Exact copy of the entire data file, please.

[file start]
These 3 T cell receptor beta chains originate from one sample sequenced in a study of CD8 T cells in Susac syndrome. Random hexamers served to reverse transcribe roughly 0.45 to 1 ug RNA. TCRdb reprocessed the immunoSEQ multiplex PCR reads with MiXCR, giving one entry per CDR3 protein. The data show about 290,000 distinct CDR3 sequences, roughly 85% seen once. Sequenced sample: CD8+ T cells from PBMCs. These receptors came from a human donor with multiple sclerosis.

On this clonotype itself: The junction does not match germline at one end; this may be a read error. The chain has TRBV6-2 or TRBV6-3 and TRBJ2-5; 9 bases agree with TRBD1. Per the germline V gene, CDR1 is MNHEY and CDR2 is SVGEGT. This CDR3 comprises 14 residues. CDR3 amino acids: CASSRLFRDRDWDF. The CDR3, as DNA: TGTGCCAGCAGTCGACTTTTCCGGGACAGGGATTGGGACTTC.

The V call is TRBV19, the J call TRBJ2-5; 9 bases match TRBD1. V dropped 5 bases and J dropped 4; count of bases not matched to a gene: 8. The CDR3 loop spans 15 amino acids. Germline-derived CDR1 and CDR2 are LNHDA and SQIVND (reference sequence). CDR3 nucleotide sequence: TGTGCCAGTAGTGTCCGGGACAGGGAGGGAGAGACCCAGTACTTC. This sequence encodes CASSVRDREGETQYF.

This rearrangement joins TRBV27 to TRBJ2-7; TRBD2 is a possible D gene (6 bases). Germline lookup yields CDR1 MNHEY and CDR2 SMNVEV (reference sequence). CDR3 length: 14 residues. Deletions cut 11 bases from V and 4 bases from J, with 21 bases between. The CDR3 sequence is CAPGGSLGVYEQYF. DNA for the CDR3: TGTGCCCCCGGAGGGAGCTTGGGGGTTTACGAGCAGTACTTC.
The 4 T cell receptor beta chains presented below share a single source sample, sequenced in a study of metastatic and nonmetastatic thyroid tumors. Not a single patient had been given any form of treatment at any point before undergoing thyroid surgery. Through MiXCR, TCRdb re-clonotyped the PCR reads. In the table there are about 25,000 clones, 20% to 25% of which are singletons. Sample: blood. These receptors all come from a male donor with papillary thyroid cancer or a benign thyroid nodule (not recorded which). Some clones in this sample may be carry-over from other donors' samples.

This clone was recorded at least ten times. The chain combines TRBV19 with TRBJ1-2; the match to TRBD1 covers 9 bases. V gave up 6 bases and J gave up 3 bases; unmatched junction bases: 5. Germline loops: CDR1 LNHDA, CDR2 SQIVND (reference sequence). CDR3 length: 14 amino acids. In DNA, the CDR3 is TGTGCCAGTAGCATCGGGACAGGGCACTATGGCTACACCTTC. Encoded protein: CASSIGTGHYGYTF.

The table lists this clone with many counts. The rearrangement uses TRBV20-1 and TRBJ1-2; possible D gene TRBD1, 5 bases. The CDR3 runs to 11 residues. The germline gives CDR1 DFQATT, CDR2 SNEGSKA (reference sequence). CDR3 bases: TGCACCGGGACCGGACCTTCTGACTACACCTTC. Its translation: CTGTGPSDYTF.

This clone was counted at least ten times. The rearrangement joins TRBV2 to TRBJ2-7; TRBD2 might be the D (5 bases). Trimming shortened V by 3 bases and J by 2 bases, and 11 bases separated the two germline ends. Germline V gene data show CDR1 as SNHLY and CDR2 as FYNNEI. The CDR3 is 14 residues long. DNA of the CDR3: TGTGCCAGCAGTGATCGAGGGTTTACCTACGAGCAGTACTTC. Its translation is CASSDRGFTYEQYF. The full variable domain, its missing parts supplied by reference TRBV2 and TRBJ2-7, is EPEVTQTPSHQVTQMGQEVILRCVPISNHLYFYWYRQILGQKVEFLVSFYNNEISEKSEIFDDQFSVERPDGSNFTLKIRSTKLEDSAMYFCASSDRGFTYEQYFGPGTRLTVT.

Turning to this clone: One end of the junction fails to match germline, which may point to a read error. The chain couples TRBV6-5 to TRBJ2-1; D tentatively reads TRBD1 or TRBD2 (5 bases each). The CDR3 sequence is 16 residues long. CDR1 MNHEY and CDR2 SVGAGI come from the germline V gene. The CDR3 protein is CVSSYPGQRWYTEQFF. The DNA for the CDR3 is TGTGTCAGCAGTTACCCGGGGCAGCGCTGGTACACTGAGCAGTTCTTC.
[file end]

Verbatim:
These 3 T cell receptor beta chains originate from one sample sequenced in a study of CD8 T cells in Susac syndrome. Random hexamers served to reverse transcribe roughly 0.45 to 1 ug RNA. TCRdb reprocessed the immunoSEQ multiplex PCR reads with MiXCR, giving one entry per CDR3 protein. The data show about 290,000 distinct CDR3 sequences, roughly 85% seen once. Sequenced sample: CD8+ T cells from PBMCs. These receptors came from a human donor with multiple sclerosis.

On this clonotype itself: The junction does not match germline at one end; this may be a read error. The chain has TRBV6-2 or TRBV6-3 and TRBJ2-5; 9 bases agree with TRBD1. Per the germline V gene, CDR1 is MNHEY and CDR2 is SVGEGT. This CDR3 comprises 14 residues. CDR3 amino acids: CASSRLFRDRDWDF. The CDR3, as DNA: TGTGCCAGCAGTCGACTTTTCCGGGACAGGGATTGGGACTTC.

The V call is TRBV19, the J call TRBJ2-5; 9 bases match TRBD1. V dropped 5 bases and J dropped 4; count of bases not matched to a gene: 8. The CDR3 loop spans 15 amino acids. Germline-derived CDR1 and CDR2 are LNHDA and SQIVND (reference sequence). CDR3 nucleotide sequence: TGTGCCAGTAGTGTCCGGGACAGGGAGGGAGAGACCCAGTACTTC. This sequence encodes CASSVRDREGETQYF.

This rearrangement joins TRBV27 to TRBJ2-7; TRBD2 is a possible D gene (6 bases). Germline lookup yields CDR1 MNHEY and CDR2 SMNVEV (reference sequence). CDR3 length: 14 residues. Deletions cut 11 bases from V and 4 bases from J, with 21 bases between. The CDR3 sequence is CAPGGSLGVYEQYF. DNA for the CDR3: TGTGCCCCCGGAGGGAGCTTGGGGGTTTACGAGCAGTACTTC.
The 4 T cell receptor beta chains presented below share a single source sample, sequenced in a study of metastatic and nonmetastatic thyroid tumors. Not a single patient had been given any form of treatment at any point before undergoing thyroid surgery. Through MiXCR, TCRdb re-clonotyped the PCR reads. In the table there are about 25,000 clones, 20% to 25% of which are singletons. Sample: blood. These receptors all come from a male donor with papillary thyroid cancer or a benign thyroid nodule (not recorded which). Some clones in this sample may be carry-over from other donors' samples.

This clone was recorded at least ten times. The chain combines TRBV19 with TRBJ1-2; the match to TRBD1 covers 9 bases. V gave up 6 bases and J gave up 3 bases; unmatched junction bases: 5. Germline loops: CDR1 LNHDA, CDR2 SQIVND (reference sequence). CDR3 length: 14 amino acids. In DNA, the CDR3 is TGTGCCAGTAGCATCGGGACAGGGCACTATGGCTACACCTTC. Encoded protein: CASSIGTGHYGYTF.

The table lists this clone with many counts. The rearrangement uses TRBV20-1 and TRBJ1-2; possible D gene TRBD1, 5 bases. The CDR3 runs to 11 residues. The germline gives CDR1 DFQATT, CDR2 SNEGSKA (reference sequence). CDR3 bases: TGCACCGGGACCGGACCTTCTGACTACACCTTC. Its translation: CTGTGPSDYTF.

This clone was counted at least ten times. The rearrangement joins TRBV2 to TRBJ2-7; TRBD2 might be the D (5 bases). Trimming shortened V by 3 bases and J by 2 bases, and 11 bases separated the two germline ends. Germline V gene data show CDR1 as SNHLY and CDR2 as FYNNEI. The CDR3 is 14 residues long. DNA of the CDR3: TGTGCCAGCAGTGATCGAGGGTTTACCTACGAGCAGTACTTC. Its translation is CASSDRGFTYEQYF. The full variable domain, its missing parts supplied by reference TRBV2 and TRBJ2-7, is EPEVTQTPSHQVTQMGQEVILRCVPISNHLYFYWYRQILGQKVEFLVSFYNNEISEKSEIFDDQFSVERPDGSNFTLKIRSTKLEDSAMYFCASSDRGFTYEQYFGPGTRLTVT.

Turning to this clone: One end of the junction fails to match germline, which may point to a read error. The chain couples TRBV6-5 to TRBJ2-1; D tentatively reads TRBD1 or TRBD2 (5 bases each). The CDR3 sequence is 16 residues long. CDR1 MNHEY and CDR2 SVGAGI come from the germline V gene. The CDR3 protein is CVSSYPGQRWYTEQFF. The DNA for the CDR3 is TGTGTCAGCAGTTACCCGGGGCAGCGCTGGTACACTGAGCAGTTCTTC.